When a loved one has a terminal illness and you’re forced to start preparing for their death, it can feel overwhelming. Where do you begin when getting ready for the loss of a loved one? Reading our article on How to Prepare for the Death of a Loved One may help.
Anticipatory grief – what it means
When you find out that a person you love is suffering from a terminal illness, you may begin to grieve deeply before they pass. This feeling is called anticipatory grief. For some people, the grief they experience when preparing for the death of a loved one is worse than that after it actually happens.
This phase can be a difficult time which can bring about a range of emotions. Some of these include denial, sorrow, guilt, anger and sadness. Anticipatory grief does not affect everyone, but it’s important to understand that experiencing a range of different and sometimes confusing emotions during this time is a natural part of the grieving process.
Talking to close family and friends can help. Joining support groups either online or face to face can help you develop coping strategies, too.
Saying goodbye to the person you love
When someone close to you is terminally ill, talking about death becomes unavoidable. Not every dying person will feel ready to talk about their own death, and bringing up the topic yourself may be extremely painful. However, for some, talking is incredibly helpful.
Offering reassurance that you’ll be there no matter what can be comforting for your loved one. Equally important is offering a space where they can share stories and memories, and enjoy welcome distractions from their worries. For some people, giving them a chance to talk through their fears and share the complexities of how they feel about what’s happening to them, and the effect it will have on those they leave behind, is what they need the most.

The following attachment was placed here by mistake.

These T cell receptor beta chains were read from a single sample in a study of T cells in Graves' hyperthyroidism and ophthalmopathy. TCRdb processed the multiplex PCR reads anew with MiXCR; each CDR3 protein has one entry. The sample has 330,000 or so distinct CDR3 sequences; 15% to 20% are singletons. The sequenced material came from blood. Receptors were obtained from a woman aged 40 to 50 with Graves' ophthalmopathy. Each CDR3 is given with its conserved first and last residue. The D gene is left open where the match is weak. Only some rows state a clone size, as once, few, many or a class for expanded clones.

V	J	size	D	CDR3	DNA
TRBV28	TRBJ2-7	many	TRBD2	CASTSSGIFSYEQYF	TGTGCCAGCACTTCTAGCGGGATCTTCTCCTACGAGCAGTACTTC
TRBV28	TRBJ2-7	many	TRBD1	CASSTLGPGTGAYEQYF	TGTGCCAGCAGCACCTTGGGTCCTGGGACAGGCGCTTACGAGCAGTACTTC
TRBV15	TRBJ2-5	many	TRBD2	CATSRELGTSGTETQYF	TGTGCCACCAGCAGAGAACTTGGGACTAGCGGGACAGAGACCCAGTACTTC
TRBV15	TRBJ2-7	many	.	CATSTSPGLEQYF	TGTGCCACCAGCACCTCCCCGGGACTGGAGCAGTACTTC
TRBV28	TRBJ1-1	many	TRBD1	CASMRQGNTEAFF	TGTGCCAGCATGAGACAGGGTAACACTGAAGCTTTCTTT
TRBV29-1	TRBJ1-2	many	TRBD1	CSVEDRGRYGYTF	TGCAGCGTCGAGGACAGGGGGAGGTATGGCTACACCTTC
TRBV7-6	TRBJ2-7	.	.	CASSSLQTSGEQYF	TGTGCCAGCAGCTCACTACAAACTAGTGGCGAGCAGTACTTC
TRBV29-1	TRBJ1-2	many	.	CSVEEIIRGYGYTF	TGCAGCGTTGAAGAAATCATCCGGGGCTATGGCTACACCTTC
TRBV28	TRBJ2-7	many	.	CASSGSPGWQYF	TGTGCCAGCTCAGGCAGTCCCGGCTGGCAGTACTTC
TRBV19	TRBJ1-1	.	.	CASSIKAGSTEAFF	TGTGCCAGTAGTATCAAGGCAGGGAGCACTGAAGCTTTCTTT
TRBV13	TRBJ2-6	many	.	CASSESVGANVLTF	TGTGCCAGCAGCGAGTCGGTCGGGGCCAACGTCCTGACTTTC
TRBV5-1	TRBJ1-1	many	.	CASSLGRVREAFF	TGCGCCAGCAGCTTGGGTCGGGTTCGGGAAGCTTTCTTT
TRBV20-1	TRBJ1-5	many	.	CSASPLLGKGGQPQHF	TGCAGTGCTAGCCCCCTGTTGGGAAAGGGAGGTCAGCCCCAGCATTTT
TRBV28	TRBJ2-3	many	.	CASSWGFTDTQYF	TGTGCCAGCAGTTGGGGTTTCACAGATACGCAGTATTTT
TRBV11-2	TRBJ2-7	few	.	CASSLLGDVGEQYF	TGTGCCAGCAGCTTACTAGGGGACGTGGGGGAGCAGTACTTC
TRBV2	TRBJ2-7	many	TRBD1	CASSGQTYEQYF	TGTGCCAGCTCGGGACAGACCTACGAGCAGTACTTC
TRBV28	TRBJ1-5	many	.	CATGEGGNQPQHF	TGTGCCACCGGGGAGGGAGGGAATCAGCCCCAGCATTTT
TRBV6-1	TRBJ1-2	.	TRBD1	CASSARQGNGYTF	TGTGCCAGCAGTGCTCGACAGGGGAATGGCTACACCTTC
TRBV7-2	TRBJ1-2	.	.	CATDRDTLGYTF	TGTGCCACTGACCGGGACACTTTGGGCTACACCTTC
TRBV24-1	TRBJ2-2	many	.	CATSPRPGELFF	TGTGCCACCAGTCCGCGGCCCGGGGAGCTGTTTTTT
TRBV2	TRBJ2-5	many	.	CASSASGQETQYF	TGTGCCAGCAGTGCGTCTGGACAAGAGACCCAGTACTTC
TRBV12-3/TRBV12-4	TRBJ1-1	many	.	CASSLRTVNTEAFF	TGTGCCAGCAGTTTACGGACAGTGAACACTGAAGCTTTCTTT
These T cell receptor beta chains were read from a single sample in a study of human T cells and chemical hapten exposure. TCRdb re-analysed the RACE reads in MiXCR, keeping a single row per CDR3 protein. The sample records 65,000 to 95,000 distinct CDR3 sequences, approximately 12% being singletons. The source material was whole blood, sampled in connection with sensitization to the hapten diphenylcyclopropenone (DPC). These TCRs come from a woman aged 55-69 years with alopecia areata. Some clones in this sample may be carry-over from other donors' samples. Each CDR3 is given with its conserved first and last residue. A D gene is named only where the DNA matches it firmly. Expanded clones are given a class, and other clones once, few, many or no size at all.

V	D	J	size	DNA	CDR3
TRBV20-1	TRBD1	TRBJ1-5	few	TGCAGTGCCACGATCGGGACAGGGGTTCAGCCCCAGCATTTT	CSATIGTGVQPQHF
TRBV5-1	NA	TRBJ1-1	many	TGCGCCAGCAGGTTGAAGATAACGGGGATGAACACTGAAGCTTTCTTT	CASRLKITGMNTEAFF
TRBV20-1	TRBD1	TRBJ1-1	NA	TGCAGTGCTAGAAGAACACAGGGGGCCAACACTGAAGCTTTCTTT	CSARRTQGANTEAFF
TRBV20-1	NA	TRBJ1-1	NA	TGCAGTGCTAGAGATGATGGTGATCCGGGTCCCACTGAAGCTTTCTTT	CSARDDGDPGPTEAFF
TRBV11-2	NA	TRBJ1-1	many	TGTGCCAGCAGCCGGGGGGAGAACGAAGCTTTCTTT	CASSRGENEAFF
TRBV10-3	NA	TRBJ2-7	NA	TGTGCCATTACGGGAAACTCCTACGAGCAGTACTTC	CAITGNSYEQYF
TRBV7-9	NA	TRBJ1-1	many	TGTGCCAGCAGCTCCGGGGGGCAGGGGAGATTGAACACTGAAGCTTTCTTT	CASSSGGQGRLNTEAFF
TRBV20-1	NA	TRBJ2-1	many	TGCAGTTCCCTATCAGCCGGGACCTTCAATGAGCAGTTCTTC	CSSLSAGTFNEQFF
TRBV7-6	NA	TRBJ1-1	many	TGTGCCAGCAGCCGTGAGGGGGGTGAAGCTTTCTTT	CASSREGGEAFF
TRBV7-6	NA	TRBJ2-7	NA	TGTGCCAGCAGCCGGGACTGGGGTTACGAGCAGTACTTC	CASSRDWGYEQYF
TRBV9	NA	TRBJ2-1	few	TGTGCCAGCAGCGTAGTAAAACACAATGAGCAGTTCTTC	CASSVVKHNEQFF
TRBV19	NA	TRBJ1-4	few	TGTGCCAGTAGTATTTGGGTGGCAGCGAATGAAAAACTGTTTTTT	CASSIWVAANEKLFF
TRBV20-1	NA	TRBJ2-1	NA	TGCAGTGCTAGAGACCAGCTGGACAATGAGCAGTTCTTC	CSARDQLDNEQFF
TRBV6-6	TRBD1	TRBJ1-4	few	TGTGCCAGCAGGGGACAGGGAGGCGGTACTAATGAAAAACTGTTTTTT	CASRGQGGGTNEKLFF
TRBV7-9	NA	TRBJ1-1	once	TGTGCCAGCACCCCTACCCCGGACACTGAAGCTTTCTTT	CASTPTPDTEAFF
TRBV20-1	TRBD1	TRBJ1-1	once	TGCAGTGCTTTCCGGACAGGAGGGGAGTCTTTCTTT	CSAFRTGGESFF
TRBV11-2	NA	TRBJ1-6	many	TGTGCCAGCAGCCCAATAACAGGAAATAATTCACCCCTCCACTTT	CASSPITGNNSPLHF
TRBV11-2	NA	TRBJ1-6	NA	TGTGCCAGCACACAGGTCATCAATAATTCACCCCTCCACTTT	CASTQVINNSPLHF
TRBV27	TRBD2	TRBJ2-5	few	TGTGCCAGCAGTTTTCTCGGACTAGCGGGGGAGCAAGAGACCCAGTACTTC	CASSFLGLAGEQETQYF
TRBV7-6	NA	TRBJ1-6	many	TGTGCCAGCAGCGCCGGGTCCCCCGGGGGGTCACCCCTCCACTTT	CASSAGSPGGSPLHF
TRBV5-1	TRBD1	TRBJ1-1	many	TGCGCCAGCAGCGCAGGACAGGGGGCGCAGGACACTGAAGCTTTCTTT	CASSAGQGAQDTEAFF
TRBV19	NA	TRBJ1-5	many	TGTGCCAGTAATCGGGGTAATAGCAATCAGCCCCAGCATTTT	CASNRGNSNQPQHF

We often become so wrapped up in our day to day lives that we don’t say all the things we’d like to say to each other. But when a friend or family member is dying, sharing your true feelings with them suddenly becomes urgent. Sometimes, saying all those things you’ve avoided can help to bring lasting peace to your relationship at a critical time.
Creating cherished memories
When someone close to you is terminally ill it can be a good idea to create lasting positive memories by organising something special to celebrate their life. This doesn’t have to be huge or expensive. For example, it can be as simple as spending time together at a gathering with family members and close friends, or organising a mini-break to somewhere that they’ve always wanted to visit, or that means a lot to them. A day trip to one of their favourite places might also be appropriate, or doing something that you’ve always enjoyed together.
Your loved one may have made a list of things they’d like to do. Talk to them and find out, and help them fulfil their last wishes.
Talking to friends and family
When it comes to feeling prepared for the loss of a loved one, there are many strategies that can be helpful, but it will be difficult no matter what. Part of this preparation may be telling your family and close friends on behalf of the dying person.
This may feel daunting at first, but telling family and friends can actually be helpful. Sharing the burden that the certain death of a loved one can bring may help to lighten some of the emotional load.